SXSW Film Review: The Goob
The freedom and horror of growing up
By Joe O'Connell,
8:32AM, Wed. Mar. 18, 2015
Somewhere lost in the heart of youth are moments of pure freedom spent wandering across fields and back alleys looking for adventure, restless for danger and love. Then you run head-on into reality.
For the title character in The Goob, the adventure is in the golden glow of rural Fenland, England, and reality is the cocky and downright cruel Gene, a stock-car racer his mother has let into their home.
Guy Myhill’s feature debut is a coming-of-age story familiar in a way that endears even in its predictability. The Goob must, of course, eventually stand up to his mother’s creepy lover. He must seek out a teenage love of his own – in this case with an immigrant pumpkin harvester. He must stretch his wings and become a man. The familiar is wrapped in a nostalgic glow here, and Liam Walpole gives the Goob just the right aching yet stoic intensity. But it’s Sean Harris’ Gene who steals the film with his perfect mix of strutting machismo and horn-dog cluelessness.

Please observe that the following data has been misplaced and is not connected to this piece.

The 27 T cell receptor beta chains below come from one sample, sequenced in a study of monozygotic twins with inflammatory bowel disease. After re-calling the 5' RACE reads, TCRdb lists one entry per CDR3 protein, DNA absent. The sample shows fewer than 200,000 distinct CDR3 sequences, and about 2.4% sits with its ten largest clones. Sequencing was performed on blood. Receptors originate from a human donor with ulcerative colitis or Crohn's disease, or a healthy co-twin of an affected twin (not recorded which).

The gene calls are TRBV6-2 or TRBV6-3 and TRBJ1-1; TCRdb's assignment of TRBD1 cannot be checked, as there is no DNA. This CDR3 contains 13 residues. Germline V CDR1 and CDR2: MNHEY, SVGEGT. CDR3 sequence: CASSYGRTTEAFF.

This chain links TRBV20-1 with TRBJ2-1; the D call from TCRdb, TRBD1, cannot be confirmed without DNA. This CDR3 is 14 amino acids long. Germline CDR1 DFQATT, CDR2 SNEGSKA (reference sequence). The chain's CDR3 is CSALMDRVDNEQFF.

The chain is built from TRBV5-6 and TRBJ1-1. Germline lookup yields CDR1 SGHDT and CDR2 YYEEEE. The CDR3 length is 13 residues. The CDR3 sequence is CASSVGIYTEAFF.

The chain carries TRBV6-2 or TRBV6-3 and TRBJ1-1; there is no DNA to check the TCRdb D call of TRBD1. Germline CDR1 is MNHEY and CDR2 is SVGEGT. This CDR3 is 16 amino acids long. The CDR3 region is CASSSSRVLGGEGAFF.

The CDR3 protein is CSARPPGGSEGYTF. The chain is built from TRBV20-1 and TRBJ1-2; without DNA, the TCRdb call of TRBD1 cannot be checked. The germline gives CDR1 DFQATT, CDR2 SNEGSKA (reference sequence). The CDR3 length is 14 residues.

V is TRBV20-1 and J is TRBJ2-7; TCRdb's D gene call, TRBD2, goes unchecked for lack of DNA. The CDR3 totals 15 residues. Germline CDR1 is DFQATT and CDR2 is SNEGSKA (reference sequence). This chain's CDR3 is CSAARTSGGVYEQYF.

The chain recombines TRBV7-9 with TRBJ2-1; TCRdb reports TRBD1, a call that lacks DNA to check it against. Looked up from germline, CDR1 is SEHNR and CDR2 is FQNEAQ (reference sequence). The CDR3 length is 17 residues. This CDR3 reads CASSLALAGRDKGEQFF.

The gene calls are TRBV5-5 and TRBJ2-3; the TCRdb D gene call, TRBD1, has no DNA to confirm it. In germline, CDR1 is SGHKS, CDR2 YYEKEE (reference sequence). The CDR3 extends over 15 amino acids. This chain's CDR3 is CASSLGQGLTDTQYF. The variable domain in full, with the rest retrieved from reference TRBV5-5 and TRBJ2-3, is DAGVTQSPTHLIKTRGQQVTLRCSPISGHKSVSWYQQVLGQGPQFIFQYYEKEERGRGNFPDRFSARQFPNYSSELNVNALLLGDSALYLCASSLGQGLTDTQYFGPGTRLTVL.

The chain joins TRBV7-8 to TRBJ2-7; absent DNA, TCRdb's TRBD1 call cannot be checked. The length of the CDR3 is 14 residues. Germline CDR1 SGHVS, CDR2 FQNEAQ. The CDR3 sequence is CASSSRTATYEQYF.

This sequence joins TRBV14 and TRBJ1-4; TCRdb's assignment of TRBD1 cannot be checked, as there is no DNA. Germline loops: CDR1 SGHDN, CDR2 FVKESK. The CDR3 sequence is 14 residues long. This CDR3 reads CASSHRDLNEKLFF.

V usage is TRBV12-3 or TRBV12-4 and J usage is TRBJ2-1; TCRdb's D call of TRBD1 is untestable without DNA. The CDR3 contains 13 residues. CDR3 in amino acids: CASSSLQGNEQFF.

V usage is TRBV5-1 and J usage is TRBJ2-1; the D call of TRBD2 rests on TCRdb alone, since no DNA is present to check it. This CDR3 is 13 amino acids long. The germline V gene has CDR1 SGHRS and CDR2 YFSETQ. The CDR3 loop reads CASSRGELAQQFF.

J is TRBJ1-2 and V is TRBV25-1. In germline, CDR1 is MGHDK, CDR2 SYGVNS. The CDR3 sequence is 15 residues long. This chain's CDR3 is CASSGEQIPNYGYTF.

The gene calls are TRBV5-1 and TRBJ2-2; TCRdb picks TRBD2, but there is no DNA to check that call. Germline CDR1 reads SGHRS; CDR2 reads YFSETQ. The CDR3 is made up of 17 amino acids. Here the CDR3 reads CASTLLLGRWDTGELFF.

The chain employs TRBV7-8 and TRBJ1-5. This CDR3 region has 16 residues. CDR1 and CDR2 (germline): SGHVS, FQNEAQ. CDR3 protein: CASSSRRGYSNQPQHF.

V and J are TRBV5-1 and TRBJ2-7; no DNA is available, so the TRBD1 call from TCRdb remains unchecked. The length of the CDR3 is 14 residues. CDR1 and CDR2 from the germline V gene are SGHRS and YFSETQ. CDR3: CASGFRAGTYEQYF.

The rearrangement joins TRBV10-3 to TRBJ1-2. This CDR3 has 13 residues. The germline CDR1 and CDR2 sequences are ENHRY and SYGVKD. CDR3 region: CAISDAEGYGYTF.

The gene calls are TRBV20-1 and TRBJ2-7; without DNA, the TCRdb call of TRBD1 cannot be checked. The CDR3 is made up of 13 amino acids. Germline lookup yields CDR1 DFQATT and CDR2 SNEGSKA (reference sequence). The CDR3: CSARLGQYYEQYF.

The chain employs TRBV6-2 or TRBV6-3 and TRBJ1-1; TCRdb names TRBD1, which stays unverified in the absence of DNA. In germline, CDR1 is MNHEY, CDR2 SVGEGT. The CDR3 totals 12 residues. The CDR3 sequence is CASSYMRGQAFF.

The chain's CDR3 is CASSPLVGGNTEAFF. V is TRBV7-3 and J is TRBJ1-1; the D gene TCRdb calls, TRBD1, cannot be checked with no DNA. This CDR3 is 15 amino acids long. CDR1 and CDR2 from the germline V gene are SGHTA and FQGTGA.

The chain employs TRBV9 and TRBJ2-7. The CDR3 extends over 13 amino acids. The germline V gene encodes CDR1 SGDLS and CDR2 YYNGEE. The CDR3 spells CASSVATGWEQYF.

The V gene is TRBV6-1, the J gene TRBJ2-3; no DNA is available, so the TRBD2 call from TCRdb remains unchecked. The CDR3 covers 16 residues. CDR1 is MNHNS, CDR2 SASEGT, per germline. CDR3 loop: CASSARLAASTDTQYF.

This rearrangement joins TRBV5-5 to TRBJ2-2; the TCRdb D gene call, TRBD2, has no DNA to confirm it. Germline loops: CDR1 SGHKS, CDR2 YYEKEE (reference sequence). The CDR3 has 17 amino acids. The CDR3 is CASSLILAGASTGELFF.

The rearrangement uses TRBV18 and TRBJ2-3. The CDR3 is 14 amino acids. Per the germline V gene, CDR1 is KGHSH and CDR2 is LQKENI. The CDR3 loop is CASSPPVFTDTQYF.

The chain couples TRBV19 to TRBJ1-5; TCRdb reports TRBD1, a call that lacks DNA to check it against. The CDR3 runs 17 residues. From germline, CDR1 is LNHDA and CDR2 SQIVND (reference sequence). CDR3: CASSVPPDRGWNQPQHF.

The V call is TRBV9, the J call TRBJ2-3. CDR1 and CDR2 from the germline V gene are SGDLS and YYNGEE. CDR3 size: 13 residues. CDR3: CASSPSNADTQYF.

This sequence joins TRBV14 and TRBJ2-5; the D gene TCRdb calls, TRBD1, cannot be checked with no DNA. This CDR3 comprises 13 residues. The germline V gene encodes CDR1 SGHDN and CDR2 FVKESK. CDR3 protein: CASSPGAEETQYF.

Narrative Spotlight, North American Premiere
Thursday, March 19, 11:30am, Alamo Ritz
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